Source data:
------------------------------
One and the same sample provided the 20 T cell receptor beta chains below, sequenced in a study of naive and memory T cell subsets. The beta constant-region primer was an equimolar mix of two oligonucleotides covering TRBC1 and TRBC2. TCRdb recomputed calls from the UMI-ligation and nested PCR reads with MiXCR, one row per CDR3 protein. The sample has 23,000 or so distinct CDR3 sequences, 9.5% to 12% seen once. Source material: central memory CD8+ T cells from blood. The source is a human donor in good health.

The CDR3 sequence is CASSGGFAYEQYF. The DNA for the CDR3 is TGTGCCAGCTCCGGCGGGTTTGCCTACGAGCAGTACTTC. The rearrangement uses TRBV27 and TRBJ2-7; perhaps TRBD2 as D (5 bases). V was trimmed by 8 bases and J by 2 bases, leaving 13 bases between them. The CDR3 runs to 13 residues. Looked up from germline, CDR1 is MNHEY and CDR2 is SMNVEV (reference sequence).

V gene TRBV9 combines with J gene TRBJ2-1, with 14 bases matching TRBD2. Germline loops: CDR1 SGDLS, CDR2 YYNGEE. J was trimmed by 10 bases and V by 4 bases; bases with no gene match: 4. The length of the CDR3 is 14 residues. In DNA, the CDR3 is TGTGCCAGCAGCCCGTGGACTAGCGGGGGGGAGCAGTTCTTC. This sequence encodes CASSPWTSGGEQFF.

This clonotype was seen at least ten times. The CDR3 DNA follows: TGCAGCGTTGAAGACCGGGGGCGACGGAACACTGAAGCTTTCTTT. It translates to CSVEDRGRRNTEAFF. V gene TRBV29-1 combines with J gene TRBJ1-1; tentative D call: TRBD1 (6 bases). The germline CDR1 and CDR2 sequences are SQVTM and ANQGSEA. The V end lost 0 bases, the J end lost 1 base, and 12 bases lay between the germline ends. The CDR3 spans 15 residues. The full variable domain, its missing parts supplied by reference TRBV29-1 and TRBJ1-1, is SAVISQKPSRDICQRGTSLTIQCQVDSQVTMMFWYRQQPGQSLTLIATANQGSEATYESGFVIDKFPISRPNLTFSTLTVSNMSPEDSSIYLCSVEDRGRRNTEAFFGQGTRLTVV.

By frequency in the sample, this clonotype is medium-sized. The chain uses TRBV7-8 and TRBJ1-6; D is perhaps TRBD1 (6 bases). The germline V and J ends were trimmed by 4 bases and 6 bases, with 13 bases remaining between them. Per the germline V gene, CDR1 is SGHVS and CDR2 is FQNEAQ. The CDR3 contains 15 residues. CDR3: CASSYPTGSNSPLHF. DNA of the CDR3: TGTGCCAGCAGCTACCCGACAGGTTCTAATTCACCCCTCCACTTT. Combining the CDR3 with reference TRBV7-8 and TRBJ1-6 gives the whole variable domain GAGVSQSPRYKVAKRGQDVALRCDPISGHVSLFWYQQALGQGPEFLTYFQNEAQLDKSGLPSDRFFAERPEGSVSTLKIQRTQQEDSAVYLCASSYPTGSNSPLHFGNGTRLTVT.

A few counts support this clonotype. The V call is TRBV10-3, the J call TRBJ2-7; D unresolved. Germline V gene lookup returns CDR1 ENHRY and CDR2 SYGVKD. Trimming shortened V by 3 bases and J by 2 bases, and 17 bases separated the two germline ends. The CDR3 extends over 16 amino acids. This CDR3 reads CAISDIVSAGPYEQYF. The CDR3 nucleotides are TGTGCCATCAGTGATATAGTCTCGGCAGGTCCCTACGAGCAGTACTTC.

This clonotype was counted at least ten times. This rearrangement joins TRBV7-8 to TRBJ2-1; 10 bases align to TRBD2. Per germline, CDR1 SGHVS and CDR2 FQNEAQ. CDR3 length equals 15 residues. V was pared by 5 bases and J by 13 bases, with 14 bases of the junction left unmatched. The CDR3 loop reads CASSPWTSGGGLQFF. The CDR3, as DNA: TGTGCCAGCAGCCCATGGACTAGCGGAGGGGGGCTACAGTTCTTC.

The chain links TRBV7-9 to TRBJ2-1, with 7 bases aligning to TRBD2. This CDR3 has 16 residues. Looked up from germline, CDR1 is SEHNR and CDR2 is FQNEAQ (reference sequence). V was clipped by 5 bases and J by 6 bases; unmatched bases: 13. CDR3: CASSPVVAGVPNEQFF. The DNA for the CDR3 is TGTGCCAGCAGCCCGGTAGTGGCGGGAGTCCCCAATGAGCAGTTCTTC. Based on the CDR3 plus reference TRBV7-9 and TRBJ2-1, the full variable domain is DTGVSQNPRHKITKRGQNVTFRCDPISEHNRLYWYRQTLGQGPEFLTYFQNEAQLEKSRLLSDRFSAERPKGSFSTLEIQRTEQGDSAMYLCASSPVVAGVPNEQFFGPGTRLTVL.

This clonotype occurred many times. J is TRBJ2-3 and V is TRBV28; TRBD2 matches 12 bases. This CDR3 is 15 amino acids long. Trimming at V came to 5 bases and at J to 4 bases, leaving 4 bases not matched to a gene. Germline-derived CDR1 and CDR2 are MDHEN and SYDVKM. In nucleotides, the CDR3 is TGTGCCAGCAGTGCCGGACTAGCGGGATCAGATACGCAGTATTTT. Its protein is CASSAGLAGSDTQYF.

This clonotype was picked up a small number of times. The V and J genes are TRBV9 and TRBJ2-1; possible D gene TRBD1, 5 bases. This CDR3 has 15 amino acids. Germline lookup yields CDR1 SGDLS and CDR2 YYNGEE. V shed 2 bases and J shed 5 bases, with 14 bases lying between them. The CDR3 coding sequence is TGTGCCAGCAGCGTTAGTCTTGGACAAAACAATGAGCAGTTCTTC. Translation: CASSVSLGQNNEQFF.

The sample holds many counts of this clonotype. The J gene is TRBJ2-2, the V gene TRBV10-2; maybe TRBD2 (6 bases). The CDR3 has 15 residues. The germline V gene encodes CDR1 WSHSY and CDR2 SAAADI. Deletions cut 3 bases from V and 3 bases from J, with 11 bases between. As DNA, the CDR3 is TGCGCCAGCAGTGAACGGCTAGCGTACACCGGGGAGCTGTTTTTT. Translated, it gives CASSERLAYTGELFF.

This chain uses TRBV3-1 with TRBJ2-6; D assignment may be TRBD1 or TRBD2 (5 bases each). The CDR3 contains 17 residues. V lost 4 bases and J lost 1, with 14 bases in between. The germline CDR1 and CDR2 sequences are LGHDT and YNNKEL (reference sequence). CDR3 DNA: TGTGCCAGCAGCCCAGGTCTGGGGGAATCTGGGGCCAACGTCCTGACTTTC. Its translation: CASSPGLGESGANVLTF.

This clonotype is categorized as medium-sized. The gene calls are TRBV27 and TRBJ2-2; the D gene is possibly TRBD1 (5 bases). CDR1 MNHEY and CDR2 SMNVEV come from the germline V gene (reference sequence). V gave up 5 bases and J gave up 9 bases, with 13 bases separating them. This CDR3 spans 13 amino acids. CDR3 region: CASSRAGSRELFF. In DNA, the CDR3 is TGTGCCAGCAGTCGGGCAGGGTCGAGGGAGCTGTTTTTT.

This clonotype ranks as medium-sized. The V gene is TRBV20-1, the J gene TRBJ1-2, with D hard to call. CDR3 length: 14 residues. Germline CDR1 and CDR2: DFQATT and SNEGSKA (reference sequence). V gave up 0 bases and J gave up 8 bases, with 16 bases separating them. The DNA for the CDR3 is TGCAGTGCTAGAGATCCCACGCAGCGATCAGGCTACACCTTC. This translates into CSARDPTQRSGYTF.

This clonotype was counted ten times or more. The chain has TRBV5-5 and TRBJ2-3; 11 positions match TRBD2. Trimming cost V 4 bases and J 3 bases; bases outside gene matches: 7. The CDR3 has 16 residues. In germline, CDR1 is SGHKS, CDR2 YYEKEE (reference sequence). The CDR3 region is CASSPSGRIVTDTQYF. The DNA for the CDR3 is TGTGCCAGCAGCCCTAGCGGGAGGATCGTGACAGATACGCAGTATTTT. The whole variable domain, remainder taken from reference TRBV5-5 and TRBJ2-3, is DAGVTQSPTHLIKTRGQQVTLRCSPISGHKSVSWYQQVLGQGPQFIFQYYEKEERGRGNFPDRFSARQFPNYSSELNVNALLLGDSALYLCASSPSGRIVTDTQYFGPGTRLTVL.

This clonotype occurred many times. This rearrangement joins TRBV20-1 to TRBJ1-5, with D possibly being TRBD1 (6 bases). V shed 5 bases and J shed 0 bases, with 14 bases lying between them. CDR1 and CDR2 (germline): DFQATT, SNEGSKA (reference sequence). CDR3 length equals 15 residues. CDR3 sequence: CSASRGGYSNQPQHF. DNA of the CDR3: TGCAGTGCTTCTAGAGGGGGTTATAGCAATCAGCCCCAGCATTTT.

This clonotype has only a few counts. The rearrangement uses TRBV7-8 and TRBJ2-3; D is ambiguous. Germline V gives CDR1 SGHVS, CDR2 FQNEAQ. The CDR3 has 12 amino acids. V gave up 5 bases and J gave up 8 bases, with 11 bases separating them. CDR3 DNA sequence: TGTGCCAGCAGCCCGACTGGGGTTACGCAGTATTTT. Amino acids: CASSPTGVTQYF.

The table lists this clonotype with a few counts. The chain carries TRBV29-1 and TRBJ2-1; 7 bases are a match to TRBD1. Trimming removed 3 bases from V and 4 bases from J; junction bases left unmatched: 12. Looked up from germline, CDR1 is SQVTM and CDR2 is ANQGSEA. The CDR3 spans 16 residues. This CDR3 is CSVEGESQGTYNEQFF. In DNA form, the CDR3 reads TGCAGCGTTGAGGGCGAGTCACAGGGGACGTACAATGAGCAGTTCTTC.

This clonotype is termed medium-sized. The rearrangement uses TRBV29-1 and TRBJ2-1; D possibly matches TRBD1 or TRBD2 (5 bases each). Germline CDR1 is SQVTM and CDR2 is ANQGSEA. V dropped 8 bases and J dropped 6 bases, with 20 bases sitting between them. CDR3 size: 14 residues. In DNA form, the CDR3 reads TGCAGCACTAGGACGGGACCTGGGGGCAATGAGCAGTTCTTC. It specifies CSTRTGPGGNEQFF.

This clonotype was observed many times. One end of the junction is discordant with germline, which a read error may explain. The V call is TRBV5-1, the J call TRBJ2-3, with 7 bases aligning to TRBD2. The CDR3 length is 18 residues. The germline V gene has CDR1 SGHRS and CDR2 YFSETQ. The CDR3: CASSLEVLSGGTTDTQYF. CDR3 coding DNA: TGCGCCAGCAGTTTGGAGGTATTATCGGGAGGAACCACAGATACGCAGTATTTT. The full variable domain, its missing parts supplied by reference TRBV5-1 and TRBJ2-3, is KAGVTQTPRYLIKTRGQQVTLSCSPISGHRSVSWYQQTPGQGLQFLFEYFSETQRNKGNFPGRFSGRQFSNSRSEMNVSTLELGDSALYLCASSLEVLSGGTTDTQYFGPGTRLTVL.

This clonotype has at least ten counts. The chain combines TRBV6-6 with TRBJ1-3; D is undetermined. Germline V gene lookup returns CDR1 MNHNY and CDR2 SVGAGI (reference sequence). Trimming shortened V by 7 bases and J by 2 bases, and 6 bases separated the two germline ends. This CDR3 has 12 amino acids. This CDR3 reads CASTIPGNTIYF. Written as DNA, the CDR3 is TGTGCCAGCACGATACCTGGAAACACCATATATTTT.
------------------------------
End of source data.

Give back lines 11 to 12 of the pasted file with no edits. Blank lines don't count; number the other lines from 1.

The sample holds many counts of this clonotype. The J gene is TRBJ2-2, the V gene TRBV10-2; maybe TRBD2 (6 bases). The CDR3 has 15 residues. The germline V gene encodes CDR1 WSHSY and CDR2 SAAADI. Deletions cut 3 bases from V and 3 bases from J, with 11 bases between. As DNA, the CDR3 is TGCGCCAGCAGTGAACGGCTAGCGTACACCGGGGAGCTGTTTTTT. Translated, it gives CASSERLAYTGELFF.

This chain uses TRBV3-1 with TRBJ2-6; D assignment may be TRBD1 or TRBD2 (5 bases each). The CDR3 contains 17 residues. V lost 4 bases and J lost 1, with 14 bases in between. The germline CDR1 and CDR2 sequences are LGHDT and YNNKEL (reference sequence). CDR3 DNA: TGTGCCAGCAGCCCAGGTCTGGGGGAATCTGGGGCCAACGTCCTGACTTTC. Its translation: CASSPGLGESGANVLTF.